Mr Martin Kreutner, Dean and Executive Secretary of the International Anti-Corruption Academy (IACA) based in Vienna, Austria, strongly opposed the concept of corruption being a “victimless crime” which was raised during discussions. Instead, he explained the structure of the crime involving three actors, namely a principal, an agent and a client, each of them actively participating in the game. Comparing the system of ethical particularism which was the genesis of corruptive practices and, on the other hand, ethical universalism, he pointed out how the systems came into conflict dependent on the social context in which they were applied. Therefore, stability of a society and preserving social cohesion would require the unlimited compliance with ethical universalism prohibiting corruption under all circumstances. On a macro-social level, trust in the social contract and all state institutions, the rule of law and good governance as well as equality and fairness presupposes strict condemnation of corruption.

Solutions to reducing corruption

Concerning possible solutions leading out of the depressing state of corruption, a systematic approach was suggested including a prescription of a criterion for effective anti-corruption agencies which must be specialised, adequately resourced and trained, independent and accountable among others. Furthermore, coordinated and trustworthy execution of mandates bestowed upon has the investigation, prosecution and judicial entities must be cultivated and fostered.

Moreover, criminal and civil sanctions are a must if the war against corruption is to be won. In this regard, there was a proposal to establish an International Anti-Corruption Court to complement national mechanisms which were found to be generally weak due to the lack of political will by the main perpetrators and beneficiaries of this vice as well as the complicity of holding to account those patronizing tax havens and those involved in trans-border money laundering schemes worldwide. Notwithstanding the theoretical persuasiveness of such a court, doubts were cast about such court’s acceptance and enforcement of its rulings noting the difficulties already associated with the International Court on Criminal Justice in The Hague.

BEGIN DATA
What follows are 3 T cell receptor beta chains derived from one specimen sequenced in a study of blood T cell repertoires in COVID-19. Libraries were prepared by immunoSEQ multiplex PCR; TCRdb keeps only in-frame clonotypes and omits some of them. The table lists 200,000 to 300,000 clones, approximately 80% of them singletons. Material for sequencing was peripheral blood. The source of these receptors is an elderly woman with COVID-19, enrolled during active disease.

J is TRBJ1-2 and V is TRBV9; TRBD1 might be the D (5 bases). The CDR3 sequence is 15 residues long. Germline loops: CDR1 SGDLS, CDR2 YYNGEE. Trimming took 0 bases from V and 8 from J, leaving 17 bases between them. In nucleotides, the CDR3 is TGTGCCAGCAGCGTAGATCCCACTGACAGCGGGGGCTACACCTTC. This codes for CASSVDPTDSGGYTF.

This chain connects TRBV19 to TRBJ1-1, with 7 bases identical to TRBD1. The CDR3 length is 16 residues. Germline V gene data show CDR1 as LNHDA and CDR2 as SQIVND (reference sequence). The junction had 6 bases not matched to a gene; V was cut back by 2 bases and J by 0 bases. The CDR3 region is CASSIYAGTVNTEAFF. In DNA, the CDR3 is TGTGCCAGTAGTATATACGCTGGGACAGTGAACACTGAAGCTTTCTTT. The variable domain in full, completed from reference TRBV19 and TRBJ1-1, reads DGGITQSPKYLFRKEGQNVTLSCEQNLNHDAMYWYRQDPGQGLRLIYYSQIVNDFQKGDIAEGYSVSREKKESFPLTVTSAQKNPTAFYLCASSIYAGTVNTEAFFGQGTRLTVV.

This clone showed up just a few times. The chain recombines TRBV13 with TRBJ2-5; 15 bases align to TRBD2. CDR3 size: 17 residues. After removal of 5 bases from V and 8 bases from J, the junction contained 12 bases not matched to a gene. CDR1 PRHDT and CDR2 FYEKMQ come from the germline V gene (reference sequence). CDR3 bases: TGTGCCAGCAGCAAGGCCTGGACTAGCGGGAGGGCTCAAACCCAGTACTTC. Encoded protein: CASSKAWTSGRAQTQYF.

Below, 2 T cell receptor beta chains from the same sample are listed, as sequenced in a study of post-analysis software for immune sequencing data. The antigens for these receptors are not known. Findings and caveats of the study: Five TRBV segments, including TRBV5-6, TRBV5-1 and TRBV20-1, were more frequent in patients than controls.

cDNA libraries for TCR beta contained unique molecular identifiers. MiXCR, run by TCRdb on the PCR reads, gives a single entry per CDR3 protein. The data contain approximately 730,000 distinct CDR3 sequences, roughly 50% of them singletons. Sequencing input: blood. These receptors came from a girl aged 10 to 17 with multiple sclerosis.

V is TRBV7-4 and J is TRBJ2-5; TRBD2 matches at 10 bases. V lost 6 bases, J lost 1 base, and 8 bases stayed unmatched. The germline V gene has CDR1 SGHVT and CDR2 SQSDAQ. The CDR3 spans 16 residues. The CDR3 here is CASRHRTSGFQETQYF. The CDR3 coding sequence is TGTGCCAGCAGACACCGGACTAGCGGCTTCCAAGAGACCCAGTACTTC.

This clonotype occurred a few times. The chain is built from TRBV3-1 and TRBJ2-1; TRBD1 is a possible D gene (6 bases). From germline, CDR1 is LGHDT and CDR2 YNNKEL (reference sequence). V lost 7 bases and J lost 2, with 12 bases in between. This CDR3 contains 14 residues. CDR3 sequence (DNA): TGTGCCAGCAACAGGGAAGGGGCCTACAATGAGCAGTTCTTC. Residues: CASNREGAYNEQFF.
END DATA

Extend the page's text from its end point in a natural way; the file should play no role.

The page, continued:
The role of the media in the fight against corruption

On the subject of the media, multiple ways of its involvement in, and, on the other hand, engagement against corruption was discussed. Indeed, the media were able to uncover stories, open source information and connect with whistle-blowers. Nevertheless, journalists had to be trained to employ these tools. Further, the integrity of journalists and the media was critical in order to create and prove credibility. It was agreed that credibility was the most convincing weapon the media could bring up against maladministration and all issues related to corruption. For that to be effective, stories have to be told in a way that make the ordinary citizens relate to the huge sums of money in question by pointing to the rights and or services they are deprived of as a result of corruption.

The most optimistic way forward for revealing transnational corporate maleficence was made out in creating networks establishing international cooperation and a hub of experts as these methods had made the investigation of the Panama papers so successful. It was concluded that the media provides a platform for civil society and the public to question and hold public officers accountable and must therefore endeavour to serve the interests of the society and not of those in power if their actions are contravening the common good.

The optimistic outcome based on practicable insights

In conclusion, the conference stressed that with a very vigilant public, a proper implementation of well-thought and strong control mechanisms as well as sanctions stimulating incentives to act for the common good eventually leading to a common sense of condemning corruption, progress in eliminating the monster was definitely within reach failure to which the consequences are dire.

At the end of the conference, the participants finalized a resolution which can be downloaded as PDF-Document at the top of this website.